The five studies all used different outcome measures (Table 2), meaning results were unable to be synthesised by meta-analysis, yet despite this, some significant results were found. Davis et al. (2003) found that those that were given a brief intervention were significantly more likely to schedule follow-up appointments for treatment (66.7 vs. 40.5%; X 2 5.01, P = 0.025) (Davis et al., 2003). Stein et al. (2010) found that those in the intervention group had reported significantly more days abstinent at follow-up (OR = 1.96) (Stein et al., 2010). Begun et al. (2011) found that for the intervention group the mean reduction in AUDIT score from baseline to follow-up were greater in the intervention group (F(1,148) = 6.336, P< 0.001; Begun et al., 2011). The Stein et al. (2011a, 2011b) study found no significant results related to alcohol. Owens and McCrady (2016) was a small feasibility study and although they found the study to be feasible they did not find any significant differences between groups.

Extended Brief Interventions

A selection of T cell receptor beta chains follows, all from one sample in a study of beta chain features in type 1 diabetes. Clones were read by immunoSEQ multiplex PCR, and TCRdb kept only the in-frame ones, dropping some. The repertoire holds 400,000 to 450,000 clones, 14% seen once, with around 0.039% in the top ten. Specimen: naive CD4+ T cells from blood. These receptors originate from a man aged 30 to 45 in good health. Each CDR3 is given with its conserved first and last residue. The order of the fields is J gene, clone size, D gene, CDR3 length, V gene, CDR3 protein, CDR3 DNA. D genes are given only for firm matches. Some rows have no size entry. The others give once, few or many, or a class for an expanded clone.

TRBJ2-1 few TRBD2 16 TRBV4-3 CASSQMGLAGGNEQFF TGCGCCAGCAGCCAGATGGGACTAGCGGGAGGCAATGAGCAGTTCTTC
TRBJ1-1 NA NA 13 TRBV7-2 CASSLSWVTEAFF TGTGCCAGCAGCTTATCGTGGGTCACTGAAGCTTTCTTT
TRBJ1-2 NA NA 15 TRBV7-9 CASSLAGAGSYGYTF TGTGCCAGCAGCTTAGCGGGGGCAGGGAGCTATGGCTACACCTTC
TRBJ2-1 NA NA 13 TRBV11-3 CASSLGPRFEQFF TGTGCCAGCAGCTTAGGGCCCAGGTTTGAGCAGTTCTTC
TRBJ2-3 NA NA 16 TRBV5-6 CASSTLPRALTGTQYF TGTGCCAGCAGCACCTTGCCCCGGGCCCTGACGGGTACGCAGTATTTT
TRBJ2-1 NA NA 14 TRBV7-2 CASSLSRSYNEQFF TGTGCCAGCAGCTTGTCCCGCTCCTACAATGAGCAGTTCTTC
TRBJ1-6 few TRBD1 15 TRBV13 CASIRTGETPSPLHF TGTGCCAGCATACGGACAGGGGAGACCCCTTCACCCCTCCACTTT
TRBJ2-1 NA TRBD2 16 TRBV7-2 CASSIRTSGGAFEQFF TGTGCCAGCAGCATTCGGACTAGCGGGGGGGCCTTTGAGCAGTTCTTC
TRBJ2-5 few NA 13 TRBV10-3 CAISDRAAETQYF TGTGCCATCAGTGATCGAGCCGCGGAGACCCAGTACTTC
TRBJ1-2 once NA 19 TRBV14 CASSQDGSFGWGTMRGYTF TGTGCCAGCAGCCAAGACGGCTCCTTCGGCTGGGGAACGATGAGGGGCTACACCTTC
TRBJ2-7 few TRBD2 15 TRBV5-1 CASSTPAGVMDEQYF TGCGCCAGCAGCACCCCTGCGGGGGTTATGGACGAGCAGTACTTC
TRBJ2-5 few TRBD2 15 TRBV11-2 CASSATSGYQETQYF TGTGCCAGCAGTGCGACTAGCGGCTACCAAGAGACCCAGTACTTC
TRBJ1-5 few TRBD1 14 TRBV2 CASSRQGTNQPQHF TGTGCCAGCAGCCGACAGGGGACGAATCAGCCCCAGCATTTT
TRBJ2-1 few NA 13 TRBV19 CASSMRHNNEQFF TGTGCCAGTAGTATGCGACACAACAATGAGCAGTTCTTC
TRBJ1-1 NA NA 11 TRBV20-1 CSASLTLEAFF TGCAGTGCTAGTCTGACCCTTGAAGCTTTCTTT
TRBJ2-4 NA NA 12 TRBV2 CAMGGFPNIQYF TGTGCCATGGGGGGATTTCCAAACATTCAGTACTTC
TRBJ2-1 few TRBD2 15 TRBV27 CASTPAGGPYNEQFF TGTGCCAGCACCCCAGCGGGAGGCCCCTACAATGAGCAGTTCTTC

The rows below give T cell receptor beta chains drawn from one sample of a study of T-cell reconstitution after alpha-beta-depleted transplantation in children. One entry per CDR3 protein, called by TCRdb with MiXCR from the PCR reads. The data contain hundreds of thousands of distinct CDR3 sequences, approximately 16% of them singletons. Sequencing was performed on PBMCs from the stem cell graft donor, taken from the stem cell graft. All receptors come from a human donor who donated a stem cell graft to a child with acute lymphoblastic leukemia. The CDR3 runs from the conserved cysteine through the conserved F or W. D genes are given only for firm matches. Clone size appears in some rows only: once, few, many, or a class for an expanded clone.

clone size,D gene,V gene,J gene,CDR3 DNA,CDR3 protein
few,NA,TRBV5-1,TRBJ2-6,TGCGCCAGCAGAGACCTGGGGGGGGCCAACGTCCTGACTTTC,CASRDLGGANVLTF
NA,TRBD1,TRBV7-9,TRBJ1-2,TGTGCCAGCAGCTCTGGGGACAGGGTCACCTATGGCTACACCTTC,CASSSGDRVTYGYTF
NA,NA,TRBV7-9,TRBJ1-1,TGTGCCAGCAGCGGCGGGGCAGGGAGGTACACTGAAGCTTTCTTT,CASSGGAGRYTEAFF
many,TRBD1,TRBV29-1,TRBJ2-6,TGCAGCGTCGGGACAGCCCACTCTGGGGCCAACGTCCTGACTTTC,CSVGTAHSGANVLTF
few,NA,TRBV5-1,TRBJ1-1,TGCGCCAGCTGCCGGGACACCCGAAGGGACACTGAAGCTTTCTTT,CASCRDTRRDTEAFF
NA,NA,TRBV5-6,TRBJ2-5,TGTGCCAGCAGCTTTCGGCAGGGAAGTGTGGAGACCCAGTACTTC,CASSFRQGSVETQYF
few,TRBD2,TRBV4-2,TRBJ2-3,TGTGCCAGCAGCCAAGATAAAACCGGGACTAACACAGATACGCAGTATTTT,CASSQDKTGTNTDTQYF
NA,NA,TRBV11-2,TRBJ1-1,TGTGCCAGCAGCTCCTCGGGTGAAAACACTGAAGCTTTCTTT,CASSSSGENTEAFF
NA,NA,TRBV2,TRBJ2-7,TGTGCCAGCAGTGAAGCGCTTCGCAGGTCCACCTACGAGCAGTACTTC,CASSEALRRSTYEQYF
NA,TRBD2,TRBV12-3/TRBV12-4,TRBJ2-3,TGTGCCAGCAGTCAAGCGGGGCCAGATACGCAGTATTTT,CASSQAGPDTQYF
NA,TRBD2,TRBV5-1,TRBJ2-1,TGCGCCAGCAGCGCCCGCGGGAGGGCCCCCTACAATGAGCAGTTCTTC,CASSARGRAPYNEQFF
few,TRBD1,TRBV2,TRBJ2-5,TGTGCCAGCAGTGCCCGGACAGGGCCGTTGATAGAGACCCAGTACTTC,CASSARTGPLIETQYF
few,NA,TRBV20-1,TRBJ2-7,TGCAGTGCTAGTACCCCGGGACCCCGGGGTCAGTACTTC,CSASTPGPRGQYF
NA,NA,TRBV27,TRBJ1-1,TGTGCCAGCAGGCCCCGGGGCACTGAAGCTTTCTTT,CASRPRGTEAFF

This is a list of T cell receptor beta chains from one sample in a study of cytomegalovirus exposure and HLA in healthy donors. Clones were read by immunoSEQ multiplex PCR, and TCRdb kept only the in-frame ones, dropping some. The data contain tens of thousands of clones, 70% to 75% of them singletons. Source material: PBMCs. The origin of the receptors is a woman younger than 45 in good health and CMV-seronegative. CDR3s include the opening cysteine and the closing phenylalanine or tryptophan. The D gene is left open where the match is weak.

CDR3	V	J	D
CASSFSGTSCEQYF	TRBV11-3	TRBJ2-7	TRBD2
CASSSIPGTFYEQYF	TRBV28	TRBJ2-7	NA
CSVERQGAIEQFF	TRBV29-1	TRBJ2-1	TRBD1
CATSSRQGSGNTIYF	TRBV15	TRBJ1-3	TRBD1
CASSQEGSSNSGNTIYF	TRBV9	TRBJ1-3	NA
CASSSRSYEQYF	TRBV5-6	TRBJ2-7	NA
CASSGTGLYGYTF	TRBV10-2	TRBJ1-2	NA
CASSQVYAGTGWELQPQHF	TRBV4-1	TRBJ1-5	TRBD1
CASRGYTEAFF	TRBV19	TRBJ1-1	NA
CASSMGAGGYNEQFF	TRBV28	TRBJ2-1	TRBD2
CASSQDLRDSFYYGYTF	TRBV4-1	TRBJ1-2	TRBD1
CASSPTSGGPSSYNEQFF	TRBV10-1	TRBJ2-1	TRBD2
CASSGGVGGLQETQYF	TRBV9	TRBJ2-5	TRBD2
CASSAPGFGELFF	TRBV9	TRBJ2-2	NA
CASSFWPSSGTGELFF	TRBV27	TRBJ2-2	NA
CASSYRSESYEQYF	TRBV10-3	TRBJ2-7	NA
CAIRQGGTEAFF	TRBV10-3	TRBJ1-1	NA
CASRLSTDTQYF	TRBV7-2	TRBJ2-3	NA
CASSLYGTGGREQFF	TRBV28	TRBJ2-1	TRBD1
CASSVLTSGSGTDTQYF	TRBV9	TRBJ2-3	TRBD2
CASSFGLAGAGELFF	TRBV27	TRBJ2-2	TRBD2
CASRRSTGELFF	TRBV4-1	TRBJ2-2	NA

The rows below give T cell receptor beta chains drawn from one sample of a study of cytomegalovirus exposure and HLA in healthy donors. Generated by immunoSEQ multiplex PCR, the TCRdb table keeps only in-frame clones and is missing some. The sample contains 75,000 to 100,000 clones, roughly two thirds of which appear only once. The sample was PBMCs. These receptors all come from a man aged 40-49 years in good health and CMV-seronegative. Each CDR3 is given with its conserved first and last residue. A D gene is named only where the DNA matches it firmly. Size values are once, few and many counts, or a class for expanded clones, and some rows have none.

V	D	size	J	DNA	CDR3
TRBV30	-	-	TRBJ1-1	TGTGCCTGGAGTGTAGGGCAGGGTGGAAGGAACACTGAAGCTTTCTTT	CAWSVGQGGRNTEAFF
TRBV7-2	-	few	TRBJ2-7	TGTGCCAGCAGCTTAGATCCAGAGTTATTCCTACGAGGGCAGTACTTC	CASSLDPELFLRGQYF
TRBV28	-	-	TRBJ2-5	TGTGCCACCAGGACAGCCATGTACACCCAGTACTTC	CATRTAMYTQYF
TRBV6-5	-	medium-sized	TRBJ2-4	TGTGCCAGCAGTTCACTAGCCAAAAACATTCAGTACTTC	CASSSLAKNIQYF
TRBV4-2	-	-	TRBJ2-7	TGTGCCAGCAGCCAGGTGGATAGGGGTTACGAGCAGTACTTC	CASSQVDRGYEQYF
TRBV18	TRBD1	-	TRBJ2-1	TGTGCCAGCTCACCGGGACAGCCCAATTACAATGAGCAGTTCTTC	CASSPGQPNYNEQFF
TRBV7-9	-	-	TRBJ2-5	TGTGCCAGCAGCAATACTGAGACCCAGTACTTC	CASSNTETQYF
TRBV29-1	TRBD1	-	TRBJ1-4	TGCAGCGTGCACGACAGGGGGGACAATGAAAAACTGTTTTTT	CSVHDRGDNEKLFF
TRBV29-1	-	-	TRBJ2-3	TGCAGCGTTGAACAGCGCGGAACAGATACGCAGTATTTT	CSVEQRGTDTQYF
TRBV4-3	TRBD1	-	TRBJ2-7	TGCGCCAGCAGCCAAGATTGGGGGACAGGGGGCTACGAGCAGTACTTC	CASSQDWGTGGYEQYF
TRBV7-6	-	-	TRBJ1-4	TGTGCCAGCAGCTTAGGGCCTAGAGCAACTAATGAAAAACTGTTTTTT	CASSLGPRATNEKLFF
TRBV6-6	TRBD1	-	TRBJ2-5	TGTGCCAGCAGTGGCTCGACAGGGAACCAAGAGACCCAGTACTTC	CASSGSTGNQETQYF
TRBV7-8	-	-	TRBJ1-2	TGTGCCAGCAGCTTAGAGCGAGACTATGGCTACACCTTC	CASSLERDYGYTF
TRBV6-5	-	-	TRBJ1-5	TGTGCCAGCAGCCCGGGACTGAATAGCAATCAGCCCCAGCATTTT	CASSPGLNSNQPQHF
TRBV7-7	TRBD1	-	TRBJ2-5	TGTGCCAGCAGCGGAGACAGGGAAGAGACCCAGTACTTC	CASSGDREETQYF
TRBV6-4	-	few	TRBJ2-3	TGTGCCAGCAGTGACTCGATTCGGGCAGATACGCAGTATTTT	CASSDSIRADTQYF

Four studies (five papers) examined the efficacy of alcohol interventions with adults in the prison system using extended brief interventions (Chance et al., 1990; Baldwin et al., 1991; Peters et al., 1993; Bowes et al., 2012, 2014). Two of the studies were from the USA (Chance et al., 1990; Peters et al., 1993) and two from the UK (Baldwin et al., 1991; Bowes et al., 2012, 2014). The interventions lasted from six sessions to 18 months in duration (no actual times given). Three of the studies were conducted with adults (Chance et al., 1990; Peters et al., 1993; Bowes et al., 2012, 2014) and one study with juveniles (Baldwin et al., 1991) (Table 1). In terms of quality assessment, one of the studies was classified as having a medium risk of bias (Bowes et al., 2012, 2014) whilst three had a high risk of bias (Chance et al., 1990; Baldwin et al., 1991; Peters et al., 1993) (Table 3).